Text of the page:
Rachel Levy Lesser

Rachel Levy Lesser

Q. What inspired you to become a writer?  I always loved to write when I was growing up whether it be a paper for school, an article for the school newspaper and as I grew up whether that was a newsletter for a nonprofit or in my jobs in marketing and PR. I really got serious about my writing after my mother lost her 6 year battle with cancer at the age of 57. I thought that her story (and the story of our very close relationship) would be an inspiring one, and it turns out that it was. I wrote down memories of our time shopping together as shopping became a metaphor for the way we lived our lives and helped her deal with cancer. These stories came together in my first book, “Shopping for Love.” After that a few freelance writing opportunities came my way, and then I began pitching for more and more freelance writing opportunities.  The more I wrote, the more ideas I had and my creative side kept growing and growing. I honestly didn’t know that I had all those ideas until I put them down on paper. I then wrote a children’s book called “My Name is Rebecca Romm, Named After My Mother’s Mom” about where children’s names come from. I now regularly write for several blogs, newspapers and magazines and my third book, “Who’s Going To Watch My Kids, Working Mothers’ Humorous and Heartfelt Struggles to Find and Hold On To The Elusive Perfect Nanny” was just released a few weeks ago.
Q. What advice do you give to aspiring writers?  Keep writing, keep pitching and keep networking. As a writer you first have to find the time to sit down and write. Create a writing ritual every day whether it be just 20 minutes in the morning (wake up early to do so!) or if you have the luxury of carving out more time (like several hours in your day) then do that. Keep a notebook with you at all times. I have notebooks everywhere – at my desk, on my bedside table, in my bag, in my car. Whenever an idea comes to me, I write it down. When you do have an essay, an article of even an outline for a book or a manuscript, keep pitching it. Pitch to editors, agents, publishers. And don’t get defeated by rejections. I have enough rejections to fill the walls of many rooms. You will hear a lot of nos before you hear the yeses. Also keep networking. Tell everyone you know what you are up to. You never know who may know someone in publishing or in book marketing or any relevant field. You have to tout your own horn a bit and put your writing out there.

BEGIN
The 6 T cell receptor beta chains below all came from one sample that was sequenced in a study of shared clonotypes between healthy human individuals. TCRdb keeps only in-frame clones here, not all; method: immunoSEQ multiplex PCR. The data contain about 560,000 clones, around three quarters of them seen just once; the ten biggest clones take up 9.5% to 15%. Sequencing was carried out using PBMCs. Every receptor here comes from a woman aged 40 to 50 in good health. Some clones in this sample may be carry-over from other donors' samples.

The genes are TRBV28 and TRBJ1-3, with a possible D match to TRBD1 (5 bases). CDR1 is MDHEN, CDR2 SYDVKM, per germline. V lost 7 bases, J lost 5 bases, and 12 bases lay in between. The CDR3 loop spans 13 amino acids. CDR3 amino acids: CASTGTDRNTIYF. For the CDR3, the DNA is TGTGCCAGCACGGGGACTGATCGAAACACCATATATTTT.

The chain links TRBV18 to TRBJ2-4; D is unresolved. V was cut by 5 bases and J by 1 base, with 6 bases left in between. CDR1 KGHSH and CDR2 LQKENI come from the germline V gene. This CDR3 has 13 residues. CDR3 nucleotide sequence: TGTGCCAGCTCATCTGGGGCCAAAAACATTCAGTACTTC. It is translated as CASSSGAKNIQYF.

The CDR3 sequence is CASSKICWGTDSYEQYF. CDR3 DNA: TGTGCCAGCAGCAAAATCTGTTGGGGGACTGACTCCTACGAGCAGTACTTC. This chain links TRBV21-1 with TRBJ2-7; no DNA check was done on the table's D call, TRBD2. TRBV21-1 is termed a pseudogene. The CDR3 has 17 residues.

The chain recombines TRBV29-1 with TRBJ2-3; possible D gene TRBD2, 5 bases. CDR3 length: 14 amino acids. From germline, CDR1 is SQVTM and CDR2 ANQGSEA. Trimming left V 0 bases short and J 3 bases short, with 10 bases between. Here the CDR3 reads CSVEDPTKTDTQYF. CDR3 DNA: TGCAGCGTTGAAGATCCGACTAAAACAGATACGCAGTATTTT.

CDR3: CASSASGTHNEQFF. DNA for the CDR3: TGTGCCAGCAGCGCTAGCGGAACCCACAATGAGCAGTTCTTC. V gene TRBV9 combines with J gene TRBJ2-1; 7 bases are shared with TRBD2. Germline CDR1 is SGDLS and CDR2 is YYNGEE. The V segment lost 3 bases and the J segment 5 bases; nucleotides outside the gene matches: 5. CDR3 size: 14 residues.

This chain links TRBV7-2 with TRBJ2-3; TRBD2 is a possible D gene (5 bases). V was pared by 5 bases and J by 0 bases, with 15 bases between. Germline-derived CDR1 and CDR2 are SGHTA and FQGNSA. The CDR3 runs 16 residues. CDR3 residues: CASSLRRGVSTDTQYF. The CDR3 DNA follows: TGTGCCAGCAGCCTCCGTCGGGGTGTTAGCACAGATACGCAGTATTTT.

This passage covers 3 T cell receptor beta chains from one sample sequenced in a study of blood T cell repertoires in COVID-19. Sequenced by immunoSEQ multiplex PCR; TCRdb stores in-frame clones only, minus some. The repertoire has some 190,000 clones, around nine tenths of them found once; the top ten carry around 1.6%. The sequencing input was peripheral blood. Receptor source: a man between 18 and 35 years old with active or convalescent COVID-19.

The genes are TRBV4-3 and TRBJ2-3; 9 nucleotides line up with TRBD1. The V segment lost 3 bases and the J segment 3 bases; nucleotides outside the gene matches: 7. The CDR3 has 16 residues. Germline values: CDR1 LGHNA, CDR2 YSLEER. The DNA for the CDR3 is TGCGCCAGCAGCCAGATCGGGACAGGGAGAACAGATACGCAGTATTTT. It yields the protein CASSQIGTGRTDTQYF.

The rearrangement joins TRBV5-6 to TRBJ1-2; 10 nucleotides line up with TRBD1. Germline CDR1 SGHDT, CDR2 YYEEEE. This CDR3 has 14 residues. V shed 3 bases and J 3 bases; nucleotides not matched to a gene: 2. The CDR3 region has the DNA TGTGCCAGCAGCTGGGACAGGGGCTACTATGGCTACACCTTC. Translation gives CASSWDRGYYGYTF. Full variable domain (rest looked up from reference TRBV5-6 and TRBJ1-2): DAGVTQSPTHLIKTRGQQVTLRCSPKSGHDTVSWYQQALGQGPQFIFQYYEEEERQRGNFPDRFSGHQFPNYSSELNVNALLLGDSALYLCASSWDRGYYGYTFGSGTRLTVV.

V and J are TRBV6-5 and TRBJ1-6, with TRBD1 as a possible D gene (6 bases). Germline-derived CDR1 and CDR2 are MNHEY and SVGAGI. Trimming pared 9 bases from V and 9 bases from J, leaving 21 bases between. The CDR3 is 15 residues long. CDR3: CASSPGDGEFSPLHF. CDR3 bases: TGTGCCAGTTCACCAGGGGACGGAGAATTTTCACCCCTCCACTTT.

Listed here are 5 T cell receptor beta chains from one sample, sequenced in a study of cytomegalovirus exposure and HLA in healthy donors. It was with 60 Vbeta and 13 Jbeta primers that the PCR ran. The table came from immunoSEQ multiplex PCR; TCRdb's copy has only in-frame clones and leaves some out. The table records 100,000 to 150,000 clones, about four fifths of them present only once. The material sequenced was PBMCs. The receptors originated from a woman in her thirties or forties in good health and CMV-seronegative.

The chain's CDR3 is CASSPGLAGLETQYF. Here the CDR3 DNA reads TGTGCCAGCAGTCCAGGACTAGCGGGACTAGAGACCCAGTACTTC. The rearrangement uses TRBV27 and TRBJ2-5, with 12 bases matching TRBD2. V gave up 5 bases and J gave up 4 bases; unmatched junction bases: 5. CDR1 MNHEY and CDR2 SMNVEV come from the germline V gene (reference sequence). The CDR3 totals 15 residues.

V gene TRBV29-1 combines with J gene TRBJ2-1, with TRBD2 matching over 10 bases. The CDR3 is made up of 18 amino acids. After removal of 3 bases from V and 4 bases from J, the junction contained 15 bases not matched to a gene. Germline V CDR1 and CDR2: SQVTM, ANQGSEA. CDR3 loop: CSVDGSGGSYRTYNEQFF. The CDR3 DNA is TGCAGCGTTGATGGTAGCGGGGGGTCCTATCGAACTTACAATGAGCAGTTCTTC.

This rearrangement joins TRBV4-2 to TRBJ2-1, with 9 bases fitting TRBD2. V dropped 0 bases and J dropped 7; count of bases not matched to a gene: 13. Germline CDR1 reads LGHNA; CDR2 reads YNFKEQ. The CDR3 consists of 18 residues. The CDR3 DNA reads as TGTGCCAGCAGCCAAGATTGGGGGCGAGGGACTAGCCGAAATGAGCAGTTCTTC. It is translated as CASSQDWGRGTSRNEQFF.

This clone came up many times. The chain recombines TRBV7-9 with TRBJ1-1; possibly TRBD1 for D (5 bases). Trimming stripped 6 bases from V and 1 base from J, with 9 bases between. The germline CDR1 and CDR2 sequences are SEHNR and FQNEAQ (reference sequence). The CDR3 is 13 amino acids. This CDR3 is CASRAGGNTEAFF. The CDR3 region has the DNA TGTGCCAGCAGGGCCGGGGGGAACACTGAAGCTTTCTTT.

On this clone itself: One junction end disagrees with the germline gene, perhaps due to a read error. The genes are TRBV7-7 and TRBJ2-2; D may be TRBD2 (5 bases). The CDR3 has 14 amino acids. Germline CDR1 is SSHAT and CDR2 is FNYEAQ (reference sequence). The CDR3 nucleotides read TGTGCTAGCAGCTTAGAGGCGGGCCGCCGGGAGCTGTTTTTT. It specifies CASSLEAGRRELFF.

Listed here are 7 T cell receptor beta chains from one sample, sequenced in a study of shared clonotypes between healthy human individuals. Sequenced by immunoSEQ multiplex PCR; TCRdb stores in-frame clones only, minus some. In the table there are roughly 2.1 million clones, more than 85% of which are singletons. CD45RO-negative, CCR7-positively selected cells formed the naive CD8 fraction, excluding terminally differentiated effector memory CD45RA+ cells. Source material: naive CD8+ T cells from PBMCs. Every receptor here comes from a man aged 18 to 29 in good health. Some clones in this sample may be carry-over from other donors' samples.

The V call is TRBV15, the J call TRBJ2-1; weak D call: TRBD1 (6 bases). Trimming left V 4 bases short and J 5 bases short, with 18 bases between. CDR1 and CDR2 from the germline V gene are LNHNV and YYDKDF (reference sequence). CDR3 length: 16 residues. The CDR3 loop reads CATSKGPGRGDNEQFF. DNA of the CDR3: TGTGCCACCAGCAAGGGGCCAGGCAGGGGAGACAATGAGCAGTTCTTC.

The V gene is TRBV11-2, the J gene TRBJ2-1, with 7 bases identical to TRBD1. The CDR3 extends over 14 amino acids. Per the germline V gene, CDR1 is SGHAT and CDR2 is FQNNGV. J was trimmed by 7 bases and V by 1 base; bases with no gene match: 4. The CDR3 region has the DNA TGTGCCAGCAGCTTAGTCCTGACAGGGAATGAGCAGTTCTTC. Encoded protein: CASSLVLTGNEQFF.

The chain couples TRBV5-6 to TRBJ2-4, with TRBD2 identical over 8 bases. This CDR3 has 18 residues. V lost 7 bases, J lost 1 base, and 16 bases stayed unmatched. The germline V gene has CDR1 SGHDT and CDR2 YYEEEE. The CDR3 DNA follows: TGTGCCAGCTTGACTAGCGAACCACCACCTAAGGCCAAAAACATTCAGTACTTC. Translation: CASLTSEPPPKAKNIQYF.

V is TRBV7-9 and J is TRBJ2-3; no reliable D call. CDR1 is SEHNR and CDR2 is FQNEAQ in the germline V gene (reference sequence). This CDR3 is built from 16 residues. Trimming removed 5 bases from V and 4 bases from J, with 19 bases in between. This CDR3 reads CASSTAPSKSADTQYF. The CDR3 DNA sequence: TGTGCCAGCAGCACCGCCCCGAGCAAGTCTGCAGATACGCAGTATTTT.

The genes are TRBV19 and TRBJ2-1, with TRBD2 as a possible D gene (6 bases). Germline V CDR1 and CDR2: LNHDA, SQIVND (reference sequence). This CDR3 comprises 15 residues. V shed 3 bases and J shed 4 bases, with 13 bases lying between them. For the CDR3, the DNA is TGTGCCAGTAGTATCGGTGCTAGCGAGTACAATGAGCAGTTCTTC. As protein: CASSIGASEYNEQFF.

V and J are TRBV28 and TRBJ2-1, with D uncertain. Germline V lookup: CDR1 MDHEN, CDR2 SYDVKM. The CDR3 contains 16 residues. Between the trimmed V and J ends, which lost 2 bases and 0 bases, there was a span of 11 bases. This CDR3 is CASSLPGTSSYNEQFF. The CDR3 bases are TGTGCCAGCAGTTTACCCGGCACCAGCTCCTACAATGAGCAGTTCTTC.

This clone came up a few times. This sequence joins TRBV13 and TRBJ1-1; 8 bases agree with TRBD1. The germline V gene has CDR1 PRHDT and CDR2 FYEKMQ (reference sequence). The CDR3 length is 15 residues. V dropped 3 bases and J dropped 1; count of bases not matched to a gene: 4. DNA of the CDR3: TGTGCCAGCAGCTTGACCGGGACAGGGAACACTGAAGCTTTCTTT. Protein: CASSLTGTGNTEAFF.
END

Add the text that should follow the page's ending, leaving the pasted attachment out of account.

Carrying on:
Q. What led you to write Who’s Going To Watch My Kids?
Who’s Going To Watch My Kids? has in some ways been a book 10 years in the making (at least in my head.) I employed 5 nannies over the course of a decade of being a working mom. Each time I hired a new nanny, I thought that she would be the answer to all my prayers – the modern day Mary Poppins. But it was never that easy. I started to talk to my friends (also working moms) and they had stories to share with me. Some of these stories were funny and cute and some weren’t so cute. I began to realize that the relationship between nannies and the working moms and families they care for is like nothing else out there. I grew closer to my nannies than anyone who every worked for me in an office and I also put up with way more stuff from my nannies because they had the most important job there was – watching my kids when I couldn’t. I put up with a lot of this stuff because for me (and for so many of the working moms that I interviewed for the book) the thought of finding a new nanny always sounded so much scarier than dealing with the flaws and issues in my current nanny.
Q. What do you want readers to get from Who’s Going To Watch My Kids?  I want readers to understand that being a working mom is constant juggling act. No one is perfect – not the mothers, not the nannies, and that moms have to give themselves a break every now and then. Moms should always know that they are the mothers and that they are the constant in their children’s lives and that as my mother so correctly told me years ago, every nanny is replaceable. I also hope that readers will understand that they are not in this boat alone. Mothers all across the country have been where they are and they got through it and continue to do so every day.